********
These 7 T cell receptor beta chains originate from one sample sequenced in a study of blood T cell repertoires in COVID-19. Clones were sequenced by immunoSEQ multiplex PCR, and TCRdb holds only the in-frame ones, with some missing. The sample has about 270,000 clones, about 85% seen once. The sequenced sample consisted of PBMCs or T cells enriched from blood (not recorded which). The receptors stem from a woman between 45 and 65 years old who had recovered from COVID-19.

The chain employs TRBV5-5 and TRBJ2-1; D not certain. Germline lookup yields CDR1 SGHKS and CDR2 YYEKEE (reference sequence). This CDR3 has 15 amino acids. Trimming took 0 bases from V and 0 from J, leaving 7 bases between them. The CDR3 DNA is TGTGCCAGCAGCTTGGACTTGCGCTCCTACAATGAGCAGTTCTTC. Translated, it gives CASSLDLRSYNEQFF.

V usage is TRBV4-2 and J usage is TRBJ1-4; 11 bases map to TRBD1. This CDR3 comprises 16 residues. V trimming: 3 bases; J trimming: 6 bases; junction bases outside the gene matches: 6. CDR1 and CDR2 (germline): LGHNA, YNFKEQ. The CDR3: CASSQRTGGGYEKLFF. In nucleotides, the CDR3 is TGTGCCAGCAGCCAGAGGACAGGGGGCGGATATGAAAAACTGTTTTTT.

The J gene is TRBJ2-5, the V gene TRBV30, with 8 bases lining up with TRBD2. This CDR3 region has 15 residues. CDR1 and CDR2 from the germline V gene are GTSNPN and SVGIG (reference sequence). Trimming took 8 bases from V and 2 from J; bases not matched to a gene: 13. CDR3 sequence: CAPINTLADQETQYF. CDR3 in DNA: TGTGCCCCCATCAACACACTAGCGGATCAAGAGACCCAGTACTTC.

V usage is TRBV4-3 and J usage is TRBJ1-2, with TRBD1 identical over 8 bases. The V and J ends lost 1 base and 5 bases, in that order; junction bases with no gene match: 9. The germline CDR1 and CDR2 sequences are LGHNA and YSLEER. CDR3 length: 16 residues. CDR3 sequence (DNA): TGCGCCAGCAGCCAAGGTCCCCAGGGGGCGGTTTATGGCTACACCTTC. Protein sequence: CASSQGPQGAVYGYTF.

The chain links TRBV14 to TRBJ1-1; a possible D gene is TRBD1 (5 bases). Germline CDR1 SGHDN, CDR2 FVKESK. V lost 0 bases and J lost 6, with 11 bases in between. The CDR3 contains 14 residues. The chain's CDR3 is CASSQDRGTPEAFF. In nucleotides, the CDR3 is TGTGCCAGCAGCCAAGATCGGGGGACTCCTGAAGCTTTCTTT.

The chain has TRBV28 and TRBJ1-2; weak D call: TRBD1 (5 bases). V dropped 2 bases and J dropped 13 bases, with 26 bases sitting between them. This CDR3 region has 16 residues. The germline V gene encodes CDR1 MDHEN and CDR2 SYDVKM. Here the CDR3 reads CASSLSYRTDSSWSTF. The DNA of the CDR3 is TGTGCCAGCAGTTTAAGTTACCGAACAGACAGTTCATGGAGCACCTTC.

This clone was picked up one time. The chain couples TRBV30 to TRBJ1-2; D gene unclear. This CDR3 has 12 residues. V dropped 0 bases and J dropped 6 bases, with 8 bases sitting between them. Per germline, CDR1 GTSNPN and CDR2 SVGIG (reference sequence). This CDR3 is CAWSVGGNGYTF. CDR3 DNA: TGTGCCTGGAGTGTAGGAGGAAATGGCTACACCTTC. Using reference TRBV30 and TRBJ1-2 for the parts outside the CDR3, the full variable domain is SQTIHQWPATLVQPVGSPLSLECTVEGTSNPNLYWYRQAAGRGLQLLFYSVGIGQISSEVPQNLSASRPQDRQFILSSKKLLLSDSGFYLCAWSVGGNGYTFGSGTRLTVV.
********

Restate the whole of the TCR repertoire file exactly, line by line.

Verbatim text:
These 7 T cell receptor beta chains originate from one sample sequenced in a study of blood T cell repertoires in COVID-19. Clones were sequenced by immunoSEQ multiplex PCR, and TCRdb holds only the in-frame ones, with some missing. The sample has about 270,000 clones, about 85% seen once. The sequenced sample consisted of PBMCs or T cells enriched from blood (not recorded which). The receptors stem from a woman between 45 and 65 years old who had recovered from COVID-19.

The chain employs TRBV5-5 and TRBJ2-1; D not certain. Germline lookup yields CDR1 SGHKS and CDR2 YYEKEE (reference sequence). This CDR3 has 15 amino acids. Trimming took 0 bases from V and 0 from J, leaving 7 bases between them. The CDR3 DNA is TGTGCCAGCAGCTTGGACTTGCGCTCCTACAATGAGCAGTTCTTC. Translated, it gives CASSLDLRSYNEQFF.

V usage is TRBV4-2 and J usage is TRBJ1-4; 11 bases map to TRBD1. This CDR3 comprises 16 residues. V trimming: 3 bases; J trimming: 6 bases; junction bases outside the gene matches: 6. CDR1 and CDR2 (germline): LGHNA, YNFKEQ. The CDR3: CASSQRTGGGYEKLFF. In nucleotides, the CDR3 is TGTGCCAGCAGCCAGAGGACAGGGGGCGGATATGAAAAACTGTTTTTT.

The J gene is TRBJ2-5, the V gene TRBV30, with 8 bases lining up with TRBD2. This CDR3 region has 15 residues. CDR1 and CDR2 from the germline V gene are GTSNPN and SVGIG (reference sequence). Trimming took 8 bases from V and 2 from J; bases not matched to a gene: 13. CDR3 sequence: CAPINTLADQETQYF. CDR3 in DNA: TGTGCCCCCATCAACACACTAGCGGATCAAGAGACCCAGTACTTC.

V usage is TRBV4-3 and J usage is TRBJ1-2, with TRBD1 identical over 8 bases. The V and J ends lost 1 base and 5 bases, in that order; junction bases with no gene match: 9. The germline CDR1 and CDR2 sequences are LGHNA and YSLEER. CDR3 length: 16 residues. CDR3 sequence (DNA): TGCGCCAGCAGCCAAGGTCCCCAGGGGGCGGTTTATGGCTACACCTTC. Protein sequence: CASSQGPQGAVYGYTF.

The chain links TRBV14 to TRBJ1-1; a possible D gene is TRBD1 (5 bases). Germline CDR1 SGHDN, CDR2 FVKESK. V lost 0 bases and J lost 6, with 11 bases in between. The CDR3 contains 14 residues. The chain's CDR3 is CASSQDRGTPEAFF. In nucleotides, the CDR3 is TGTGCCAGCAGCCAAGATCGGGGGACTCCTGAAGCTTTCTTT.

The chain has TRBV28 and TRBJ1-2; weak D call: TRBD1 (5 bases). V dropped 2 bases and J dropped 13 bases, with 26 bases sitting between them. This CDR3 region has 16 residues. The germline V gene encodes CDR1 MDHEN and CDR2 SYDVKM. Here the CDR3 reads CASSLSYRTDSSWSTF. The DNA of the CDR3 is TGTGCCAGCAGTTTAAGTTACCGAACAGACAGTTCATGGAGCACCTTC.

This clone was picked up one time. The chain couples TRBV30 to TRBJ1-2; D gene unclear. This CDR3 has 12 residues. V dropped 0 bases and J dropped 6 bases, with 8 bases sitting between them. Per germline, CDR1 GTSNPN and CDR2 SVGIG (reference sequence). This CDR3 is CAWSVGGNGYTF. CDR3 DNA: TGTGCCTGGAGTGTAGGAGGAAATGGCTACACCTTC. Using reference TRBV30 and TRBJ1-2 for the parts outside the CDR3, the full variable domain is SQTIHQWPATLVQPVGSPLSLECTVEGTSNPNLYWYRQAAGRGLQLLFYSVGIGQISSEVPQNLSASRPQDRQFILSSKKLLLSDSGFYLCAWSVGGNGYTFGSGTRLTVV.